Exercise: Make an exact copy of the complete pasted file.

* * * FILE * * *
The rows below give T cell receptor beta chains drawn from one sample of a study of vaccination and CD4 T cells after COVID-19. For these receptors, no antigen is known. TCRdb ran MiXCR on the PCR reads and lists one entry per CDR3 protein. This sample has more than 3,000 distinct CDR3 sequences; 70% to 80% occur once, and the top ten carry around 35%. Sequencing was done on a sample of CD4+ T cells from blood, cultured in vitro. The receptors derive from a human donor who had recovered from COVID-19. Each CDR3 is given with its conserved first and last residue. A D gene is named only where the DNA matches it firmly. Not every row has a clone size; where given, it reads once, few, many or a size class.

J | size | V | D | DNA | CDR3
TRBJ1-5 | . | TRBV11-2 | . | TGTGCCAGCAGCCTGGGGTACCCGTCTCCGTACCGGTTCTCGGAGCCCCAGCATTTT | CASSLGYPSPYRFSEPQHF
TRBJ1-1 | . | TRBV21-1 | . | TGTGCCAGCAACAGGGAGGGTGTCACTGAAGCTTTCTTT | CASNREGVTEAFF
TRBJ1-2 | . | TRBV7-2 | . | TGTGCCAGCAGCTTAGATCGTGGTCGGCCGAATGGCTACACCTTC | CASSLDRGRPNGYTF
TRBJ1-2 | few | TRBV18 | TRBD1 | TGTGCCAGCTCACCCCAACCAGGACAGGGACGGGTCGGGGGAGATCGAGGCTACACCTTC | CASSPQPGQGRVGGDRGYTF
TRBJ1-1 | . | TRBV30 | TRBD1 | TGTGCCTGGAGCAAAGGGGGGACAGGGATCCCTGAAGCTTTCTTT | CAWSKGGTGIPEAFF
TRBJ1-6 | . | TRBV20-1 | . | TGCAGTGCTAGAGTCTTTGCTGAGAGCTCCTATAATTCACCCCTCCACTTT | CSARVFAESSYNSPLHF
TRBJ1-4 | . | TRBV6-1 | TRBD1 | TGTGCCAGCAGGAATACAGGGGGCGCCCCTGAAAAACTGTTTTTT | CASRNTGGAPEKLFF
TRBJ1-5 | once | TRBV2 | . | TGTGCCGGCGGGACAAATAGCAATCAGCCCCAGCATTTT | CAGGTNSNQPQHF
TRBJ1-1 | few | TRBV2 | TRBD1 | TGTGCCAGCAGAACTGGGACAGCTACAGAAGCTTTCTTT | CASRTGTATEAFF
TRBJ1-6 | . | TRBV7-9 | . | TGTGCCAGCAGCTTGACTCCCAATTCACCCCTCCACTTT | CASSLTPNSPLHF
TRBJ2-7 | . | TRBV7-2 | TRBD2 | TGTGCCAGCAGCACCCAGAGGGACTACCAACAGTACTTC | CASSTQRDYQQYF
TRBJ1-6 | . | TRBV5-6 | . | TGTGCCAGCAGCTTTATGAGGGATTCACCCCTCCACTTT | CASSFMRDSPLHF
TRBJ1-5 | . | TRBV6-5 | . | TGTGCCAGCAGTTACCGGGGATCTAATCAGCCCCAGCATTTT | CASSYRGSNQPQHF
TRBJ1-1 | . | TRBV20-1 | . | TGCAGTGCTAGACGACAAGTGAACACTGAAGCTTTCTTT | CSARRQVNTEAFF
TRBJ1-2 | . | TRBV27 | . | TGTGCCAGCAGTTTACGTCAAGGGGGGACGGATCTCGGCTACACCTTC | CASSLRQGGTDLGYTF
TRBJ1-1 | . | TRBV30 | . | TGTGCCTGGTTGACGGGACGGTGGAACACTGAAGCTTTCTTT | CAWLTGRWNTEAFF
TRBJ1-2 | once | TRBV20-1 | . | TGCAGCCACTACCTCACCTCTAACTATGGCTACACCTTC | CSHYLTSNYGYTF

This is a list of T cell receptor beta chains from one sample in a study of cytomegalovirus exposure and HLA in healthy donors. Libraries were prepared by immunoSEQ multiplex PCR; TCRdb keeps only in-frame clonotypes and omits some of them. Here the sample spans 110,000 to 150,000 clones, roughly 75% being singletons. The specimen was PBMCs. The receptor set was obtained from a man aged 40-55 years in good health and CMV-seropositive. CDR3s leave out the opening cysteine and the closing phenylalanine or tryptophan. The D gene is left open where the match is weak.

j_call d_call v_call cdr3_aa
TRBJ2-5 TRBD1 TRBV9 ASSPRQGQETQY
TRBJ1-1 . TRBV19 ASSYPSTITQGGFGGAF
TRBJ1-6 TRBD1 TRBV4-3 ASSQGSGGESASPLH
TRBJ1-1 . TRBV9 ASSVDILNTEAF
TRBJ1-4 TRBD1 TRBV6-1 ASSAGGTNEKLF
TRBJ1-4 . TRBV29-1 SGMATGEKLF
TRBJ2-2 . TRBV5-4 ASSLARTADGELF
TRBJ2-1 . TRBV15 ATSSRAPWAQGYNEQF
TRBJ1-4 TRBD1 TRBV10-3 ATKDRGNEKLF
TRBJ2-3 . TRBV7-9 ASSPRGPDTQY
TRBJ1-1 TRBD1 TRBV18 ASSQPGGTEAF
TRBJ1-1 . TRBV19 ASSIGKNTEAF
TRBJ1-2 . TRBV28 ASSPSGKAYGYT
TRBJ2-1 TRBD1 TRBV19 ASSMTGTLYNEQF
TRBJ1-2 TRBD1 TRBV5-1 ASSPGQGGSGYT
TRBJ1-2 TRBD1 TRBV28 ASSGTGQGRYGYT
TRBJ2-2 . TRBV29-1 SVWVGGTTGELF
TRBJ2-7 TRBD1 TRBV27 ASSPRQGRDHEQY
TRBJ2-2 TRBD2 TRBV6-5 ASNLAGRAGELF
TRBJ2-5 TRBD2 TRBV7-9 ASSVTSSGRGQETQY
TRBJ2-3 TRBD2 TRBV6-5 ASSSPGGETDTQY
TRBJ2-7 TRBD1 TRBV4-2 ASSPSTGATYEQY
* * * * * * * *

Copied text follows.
The rows below give T cell receptor beta chains drawn from one sample of a study of vaccination and CD4 T cells after COVID-19. For these receptors, no antigen is known. TCRdb ran MiXCR on the PCR reads and lists one entry per CDR3 protein. This sample has more than 3,000 distinct CDR3 sequences; 70% to 80% occur once, and the top ten carry around 35%. Sequencing was done on a sample of CD4+ T cells from blood, cultured in vitro. The receptors derive from a human donor who had recovered from COVID-19. Each CDR3 is given with its conserved first and last residue. A D gene is named only where the DNA matches it firmly. Not every row has a clone size; where given, it reads once, few, many or a size class.

J | size | V | D | DNA | CDR3
TRBJ1-5 | . | TRBV11-2 | . | TGTGCCAGCAGCCTGGGGTACCCGTCTCCGTACCGGTTCTCGGAGCCCCAGCATTTT | CASSLGYPSPYRFSEPQHF
TRBJ1-1 | . | TRBV21-1 | . | TGTGCCAGCAACAGGGAGGGTGTCACTGAAGCTTTCTTT | CASNREGVTEAFF
TRBJ1-2 | . | TRBV7-2 | . | TGTGCCAGCAGCTTAGATCGTGGTCGGCCGAATGGCTACACCTTC | CASSLDRGRPNGYTF
TRBJ1-2 | few | TRBV18 | TRBD1 | TGTGCCAGCTCACCCCAACCAGGACAGGGACGGGTCGGGGGAGATCGAGGCTACACCTTC | CASSPQPGQGRVGGDRGYTF
TRBJ1-1 | . | TRBV30 | TRBD1 | TGTGCCTGGAGCAAAGGGGGGACAGGGATCCCTGAAGCTTTCTTT | CAWSKGGTGIPEAFF
TRBJ1-6 | . | TRBV20-1 | . | TGCAGTGCTAGAGTCTTTGCTGAGAGCTCCTATAATTCACCCCTCCACTTT | CSARVFAESSYNSPLHF
TRBJ1-4 | . | TRBV6-1 | TRBD1 | TGTGCCAGCAGGAATACAGGGGGCGCCCCTGAAAAACTGTTTTTT | CASRNTGGAPEKLFF
TRBJ1-5 | once | TRBV2 | . | TGTGCCGGCGGGACAAATAGCAATCAGCCCCAGCATTTT | CAGGTNSNQPQHF
TRBJ1-1 | few | TRBV2 | TRBD1 | TGTGCCAGCAGAACTGGGACAGCTACAGAAGCTTTCTTT | CASRTGTATEAFF
TRBJ1-6 | . | TRBV7-9 | . | TGTGCCAGCAGCTTGACTCCCAATTCACCCCTCCACTTT | CASSLTPNSPLHF
TRBJ2-7 | . | TRBV7-2 | TRBD2 | TGTGCCAGCAGCACCCAGAGGGACTACCAACAGTACTTC | CASSTQRDYQQYF
TRBJ1-6 | . | TRBV5-6 | . | TGTGCCAGCAGCTTTATGAGGGATTCACCCCTCCACTTT | CASSFMRDSPLHF
TRBJ1-5 | . | TRBV6-5 | . | TGTGCCAGCAGTTACCGGGGATCTAATCAGCCCCAGCATTTT | CASSYRGSNQPQHF
TRBJ1-1 | . | TRBV20-1 | . | TGCAGTGCTAGACGACAAGTGAACACTGAAGCTTTCTTT | CSARRQVNTEAFF
TRBJ1-2 | . | TRBV27 | . | TGTGCCAGCAGTTTACGTCAAGGGGGGACGGATCTCGGCTACACCTTC | CASSLRQGGTDLGYTF
TRBJ1-1 | . | TRBV30 | . | TGTGCCTGGTTGACGGGACGGTGGAACACTGAAGCTTTCTTT | CAWLTGRWNTEAFF
TRBJ1-2 | once | TRBV20-1 | . | TGCAGCCACTACCTCACCTCTAACTATGGCTACACCTTC | CSHYLTSNYGYTF

This is a list of T cell receptor beta chains from one sample in a study of cytomegalovirus exposure and HLA in healthy donors. Libraries were prepared by immunoSEQ multiplex PCR; TCRdb keeps only in-frame clonotypes and omits some of them. Here the sample spans 110,000 to 150,000 clones, roughly 75% being singletons. The specimen was PBMCs. The receptor set was obtained from a man aged 40-55 years in good health and CMV-seropositive. CDR3s leave out the opening cysteine and the closing phenylalanine or tryptophan. The D gene is left open where the match is weak.

j_call d_call v_call cdr3_aa
TRBJ2-5 TRBD1 TRBV9 ASSPRQGQETQY
TRBJ1-1 . TRBV19 ASSYPSTITQGGFGGAF
TRBJ1-6 TRBD1 TRBV4-3 ASSQGSGGESASPLH
TRBJ1-1 . TRBV9 ASSVDILNTEAF
TRBJ1-4 TRBD1 TRBV6-1 ASSAGGTNEKLF
TRBJ1-4 . TRBV29-1 SGMATGEKLF
TRBJ2-2 . TRBV5-4 ASSLARTADGELF
TRBJ2-1 . TRBV15 ATSSRAPWAQGYNEQF
TRBJ1-4 TRBD1 TRBV10-3 ATKDRGNEKLF
TRBJ2-3 . TRBV7-9 ASSPRGPDTQY
TRBJ1-1 TRBD1 TRBV18 ASSQPGGTEAF
TRBJ1-1 . TRBV19 ASSIGKNTEAF
TRBJ1-2 . TRBV28 ASSPSGKAYGYT
TRBJ2-1 TRBD1 TRBV19 ASSMTGTLYNEQF
TRBJ1-2 TRBD1 TRBV5-1 ASSPGQGGSGYT
TRBJ1-2 TRBD1 TRBV28 ASSGTGQGRYGYT
TRBJ2-2 . TRBV29-1 SVWVGGTTGELF
TRBJ2-7 TRBD1 TRBV27 ASSPRQGRDHEQY
TRBJ2-2 TRBD2 TRBV6-5 ASNLAGRAGELF
TRBJ2-5 TRBD2 TRBV7-9 ASSVTSSGRGQETQY
TRBJ2-3 TRBD2 TRBV6-5 ASSSPGGETDTQY
TRBJ2-7 TRBD1 TRBV4-2 ASSPSTGATYEQY